In post-war analyses of the state of the public health service in the Soviet zone, many SPD health officers maintained that it had become possible to pick up, improve, and expand many progressive ideas from the s. In an article celebrating the anniversary of the creation of the ZVG, Alfred Beyer argued that this organization was a direct continuation of initiatives and schemes put forward by German medical officers in the s, often not put into practice at the time.

He argued that the role of the Soviet authorities and their orders consisted, apart from the early provision of food and vehicles, primarily in having made possible the implementation of these German concepts. Chief among the new features that were explained as the realization of older German schemes were the polyclinics: The social democrat Hermann Redetzky, who as head of the health department in Land Mecklenburg presided over the founding of the first polyclinic in Schwerin in , argued that the idea, the structure, and even the term had all been developed before the Nazi era.

The Nazi period had interrupted this development, but fortunately it could be taken up again after In a much later article, but in similar terms, Hermann Redetzky and the communist Kurt Winter reflected on the early post-war years. In the first decades of the twentieth century, they argued, the standard of German medical science had been high and a number of progressive ideas had been advanced, but in most instances they could not be implemented. Leading German social hygienists such as Grotjahn, Gottstein, and Lennhof had for decades insisted that the scientific and technical development in medicine urgently demanded the creation of polyclinics.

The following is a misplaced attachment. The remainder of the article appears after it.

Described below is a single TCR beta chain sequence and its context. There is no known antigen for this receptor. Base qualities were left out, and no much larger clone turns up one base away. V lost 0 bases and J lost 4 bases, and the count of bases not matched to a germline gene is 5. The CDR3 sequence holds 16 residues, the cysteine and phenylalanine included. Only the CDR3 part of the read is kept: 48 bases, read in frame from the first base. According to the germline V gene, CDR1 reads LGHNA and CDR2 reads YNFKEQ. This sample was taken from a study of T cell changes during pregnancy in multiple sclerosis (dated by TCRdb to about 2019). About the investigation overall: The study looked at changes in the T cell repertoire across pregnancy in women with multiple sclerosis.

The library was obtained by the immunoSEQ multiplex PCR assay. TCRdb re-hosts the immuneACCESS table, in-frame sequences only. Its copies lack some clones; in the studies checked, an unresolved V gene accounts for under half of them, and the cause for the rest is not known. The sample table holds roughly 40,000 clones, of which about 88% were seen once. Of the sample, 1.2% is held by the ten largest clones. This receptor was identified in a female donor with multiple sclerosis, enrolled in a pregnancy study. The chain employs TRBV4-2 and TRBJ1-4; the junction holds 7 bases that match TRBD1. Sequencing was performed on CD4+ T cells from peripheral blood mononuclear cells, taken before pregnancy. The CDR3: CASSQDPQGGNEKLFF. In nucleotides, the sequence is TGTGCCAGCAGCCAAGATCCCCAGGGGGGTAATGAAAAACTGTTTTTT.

In and the Berlin health insurance funds had created over 40 insured health centres which worked excellently. In a volume dedicated to the role of Soviet orders in the reconstruction of the public health system, the editor Redetzky and many of the contributors agreed on one point in particular: Soviet officials had not imported new ideas but helped to create conditions where older German health policy conceptions could flourish. Of greatest significance had been the Soviet initiatives to find and appoint those antifascist German doctors to the health service who knew the country and were familiar with the German heritage.

In those years, a series of progressive medical and welfare officers active in social hygiene had been achieving great things in the lowering of infant mortality and in the battle against TB and VD. Thus, these older approaches were given a new lease of life after , not least because the German medical officers had been able to work closely together with their Soviet colleagues, publishing together and exchanging ideas. This theme of German approaches and tools was also taken up by the communists.

In their past political careers they had embraced a party culture which included a commitment to Marxist-Leninist theory and the communist cause, and loyalty to the Soviet Union. Even before the extensive Stalinization of the KPD, German communists had looked to the Russian revolution as the model that Germany would have to follow, and support of the Soviet Union was a litmus test of loyalty.

In a number of contradictory facets shaped the discussions among communists. Soviet loyalties were strengthened by the fact that Soviet troops had helped to defeat the Hitler regime; many German communists also believed that under Soviet occupation their long-held visions could finally be fulfilled. Many of those in Soviet exile had first-hand experience of the Stalinist purges. And on a personal level, Soviet support of deserving comrades often seemed to be lacking.

Despite the KPD's often inherent Soviet worship, there was a nationalist component to its early post-war work. Throughout the previous decade, it had attempted both out of political conviction and for reasons of political expediency to present the party as the leaders of an antifascist and national front, and their preparations had emphasized their role as defenders of the German nation. Stalin himself had pointed to the strategic importance of this position.